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HomeGweruGweru’s Antelope Park a towering colossus in lion conservation

Gweru’s Antelope Park a towering colossus in lion conservation

From 2008 to last year, Gweru’s Antelope Park and its Lion Alert plus African Impact programmes have received up to 30 staggering international awards and nominations in animal conservation, travel, social involvement programmes, you name it!

In 2013 Andrew Conolly, Founder of ALERT, was nominated for the biennial Indianapolis Prize, the world’s leading award for animal conservation. Earlier on that year, Antelope Park had been declared the winner for the Association of Zimbabwe Travel Agents Environmental Award for “an active and successful conservation initiative at Antelope Park in general, and for the effort to promote awareness of, and conservation of, lions, through their on-going action programme in partnership with ALERT”

Need I further mention that African Impact was shortlisted for World Youth Student & Educational (WYSE) Travel Confederation Award for Social Responsibility (St Lucia), won silver in the British Youth Travel Awards: Green Tourism, that it was the winner of the Imvelo Award for Best Social Involvement Programme, or that the television series “Lion Country” about the work of ALERT was nominated for UK’s National TV Awards in the category Best Factual Programme?

“The African Lion and Environmental Research Trust (ALERT) lion rehabilitation programme which is a multi-phase lion conservation initiative, is the tip of the spear of what we do here,” Jonathan Connolly told Gweru City councillors and top management on an educational tour at the camp site recently.

Senator David Coltart, then Education minister, officially opened the trust, and pupils from Mkoba 4 and Takunda primary schools have benefited immensely free of charge from the institution. Staben Porovha, a teacher and conservationist at ALERT, informs that given resources, they intend to cover the whole of Gweru, and not only a few Mkoba junior schools as is the case.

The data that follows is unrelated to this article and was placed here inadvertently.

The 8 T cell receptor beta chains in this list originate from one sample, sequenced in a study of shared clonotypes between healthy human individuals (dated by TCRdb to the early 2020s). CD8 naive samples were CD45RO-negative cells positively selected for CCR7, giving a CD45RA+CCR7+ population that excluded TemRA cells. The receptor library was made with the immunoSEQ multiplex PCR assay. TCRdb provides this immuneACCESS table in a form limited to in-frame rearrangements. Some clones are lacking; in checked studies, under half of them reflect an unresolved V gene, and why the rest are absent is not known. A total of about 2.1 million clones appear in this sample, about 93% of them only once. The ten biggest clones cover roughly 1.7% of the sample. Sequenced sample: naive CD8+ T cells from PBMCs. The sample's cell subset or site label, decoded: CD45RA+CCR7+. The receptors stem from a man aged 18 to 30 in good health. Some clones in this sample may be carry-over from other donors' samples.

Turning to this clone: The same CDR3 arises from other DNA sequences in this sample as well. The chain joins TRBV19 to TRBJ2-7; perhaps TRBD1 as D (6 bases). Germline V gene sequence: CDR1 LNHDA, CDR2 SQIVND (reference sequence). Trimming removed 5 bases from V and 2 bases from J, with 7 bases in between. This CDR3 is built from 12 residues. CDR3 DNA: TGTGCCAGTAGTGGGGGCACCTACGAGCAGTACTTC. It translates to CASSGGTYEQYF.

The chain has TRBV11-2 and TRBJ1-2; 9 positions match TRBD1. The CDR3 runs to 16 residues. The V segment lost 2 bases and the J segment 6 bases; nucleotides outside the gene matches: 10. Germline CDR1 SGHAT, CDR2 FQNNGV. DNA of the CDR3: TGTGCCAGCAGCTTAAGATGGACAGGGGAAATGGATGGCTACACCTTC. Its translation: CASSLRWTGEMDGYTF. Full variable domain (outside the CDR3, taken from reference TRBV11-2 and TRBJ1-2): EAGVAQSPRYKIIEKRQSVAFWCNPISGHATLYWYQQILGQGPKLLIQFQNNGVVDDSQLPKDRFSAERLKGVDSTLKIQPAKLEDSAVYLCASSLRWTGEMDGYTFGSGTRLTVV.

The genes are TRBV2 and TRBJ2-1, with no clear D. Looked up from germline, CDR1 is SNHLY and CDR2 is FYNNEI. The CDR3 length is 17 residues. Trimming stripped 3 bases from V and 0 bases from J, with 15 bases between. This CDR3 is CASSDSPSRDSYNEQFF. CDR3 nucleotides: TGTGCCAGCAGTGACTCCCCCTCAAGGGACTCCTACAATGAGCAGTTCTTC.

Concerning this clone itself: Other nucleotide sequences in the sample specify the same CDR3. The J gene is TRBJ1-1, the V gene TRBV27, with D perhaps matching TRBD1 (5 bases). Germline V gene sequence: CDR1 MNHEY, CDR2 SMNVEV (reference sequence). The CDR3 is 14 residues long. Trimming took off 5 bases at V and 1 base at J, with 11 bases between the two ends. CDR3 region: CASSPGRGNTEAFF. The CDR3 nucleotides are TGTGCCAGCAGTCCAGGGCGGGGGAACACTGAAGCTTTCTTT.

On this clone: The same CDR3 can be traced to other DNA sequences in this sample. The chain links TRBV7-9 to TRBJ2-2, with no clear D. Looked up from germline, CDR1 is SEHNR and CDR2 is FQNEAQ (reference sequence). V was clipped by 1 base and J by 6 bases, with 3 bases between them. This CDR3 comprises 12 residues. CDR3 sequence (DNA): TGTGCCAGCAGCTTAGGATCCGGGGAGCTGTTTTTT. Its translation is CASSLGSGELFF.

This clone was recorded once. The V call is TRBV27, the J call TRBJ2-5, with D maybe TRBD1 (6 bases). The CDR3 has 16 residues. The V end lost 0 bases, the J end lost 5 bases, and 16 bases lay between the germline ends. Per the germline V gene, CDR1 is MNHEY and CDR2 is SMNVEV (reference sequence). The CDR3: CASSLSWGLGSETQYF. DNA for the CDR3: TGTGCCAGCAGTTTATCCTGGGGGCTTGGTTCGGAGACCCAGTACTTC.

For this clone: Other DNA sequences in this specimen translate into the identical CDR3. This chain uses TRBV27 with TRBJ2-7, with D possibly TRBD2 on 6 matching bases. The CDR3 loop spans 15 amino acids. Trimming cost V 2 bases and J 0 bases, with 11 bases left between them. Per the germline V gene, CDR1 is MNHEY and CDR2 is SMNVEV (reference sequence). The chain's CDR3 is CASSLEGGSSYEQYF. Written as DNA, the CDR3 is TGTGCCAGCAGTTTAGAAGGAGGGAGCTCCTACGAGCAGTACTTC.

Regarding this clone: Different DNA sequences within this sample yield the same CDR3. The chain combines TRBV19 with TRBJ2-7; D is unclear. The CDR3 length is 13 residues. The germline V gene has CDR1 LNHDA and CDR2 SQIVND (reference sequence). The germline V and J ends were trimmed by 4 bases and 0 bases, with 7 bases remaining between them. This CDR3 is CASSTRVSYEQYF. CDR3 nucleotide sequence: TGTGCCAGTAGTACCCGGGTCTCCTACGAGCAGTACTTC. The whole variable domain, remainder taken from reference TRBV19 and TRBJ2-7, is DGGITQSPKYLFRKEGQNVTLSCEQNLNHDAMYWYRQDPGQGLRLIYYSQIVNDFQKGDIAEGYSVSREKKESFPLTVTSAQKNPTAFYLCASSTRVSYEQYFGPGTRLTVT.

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Imagine a world in which the African lion exists only in stories, pictures, statues and company logos.

A report published at the end of 2012 estimated the number of lions in Africa to be as low as 32,000. That may not sound too alarming until put into context.  Only 40 years ago, Africa was home to 200,000 lions.  If this rate of decline is allowed to continue we could be facing an Africa without any wild lions within 40 years.

And that Antelope Park keeps slightly more than a hundred lions at their wildlife park, about 15km from Gweru central business district, is no small achievement.

To date ALERT has facilitated research by students, at all academic levels, in the fields of Psychology, Biology, Animal Ecology, Animal Behaviour, Environment & International Development, Tropical Resource Ecology, not to mention Forest Resources and Wildlife Management, Development Studies, Zoology, and Zoology, Evolution & Ecology.

Universities involved include: Australian National University, California Polytechnic State University, US, Charles Sturt University, Australia, Copperbelt University, Zambia, Denver , USA, East Anglia, UK, Exeter, UK, Glamorgan, also in the UK.

Other institutions such as the Karolinska Institute and Royal Institute for Technology in Stockholm and Linkoping University in Sweden, Manchester Metropolitan, UK, Montana, USA, our own Midlands State University (MSU) National University of Science and Technology(NUST) and the University of Zimbabwe, Newcastle, UK, Oslo, Norway, Oxford University, UK, and Roehampton, UK have also partnered with the company in carrying out research work.

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So did Princeton, and Utah State, both from the USA, plus  Netherlands-based Utrecht, and Wageningen.

“Some people would give an arm and a leg to save the lion,” Antelope Park founder Andrew Conolly, who lost an arm in a lion attack, once told NBC News correspondent James Cannon Boyce, then an American exchange student studying at UZ. “I am half-way there.”

Antelope Park  (1)Away from study and research, Antelope Park offers world exclusives such as the lion walk, equestrian lessons (horse-riding), swimming, boat-rides, camping facilities, and game viewing. Their Ngamo Safaris just next door is also home to all antelope, zebra, and much more.

And you still doubt Gweru to be the ‘City of Progress’?

If Boyce signed off his report saying:”I strongly encourage you to visit Antelope Park in Zimbabwe,” I don’t see why I, born and bred in the Midlands capital close to four decades ago, should not repeat after him with pride and joy!

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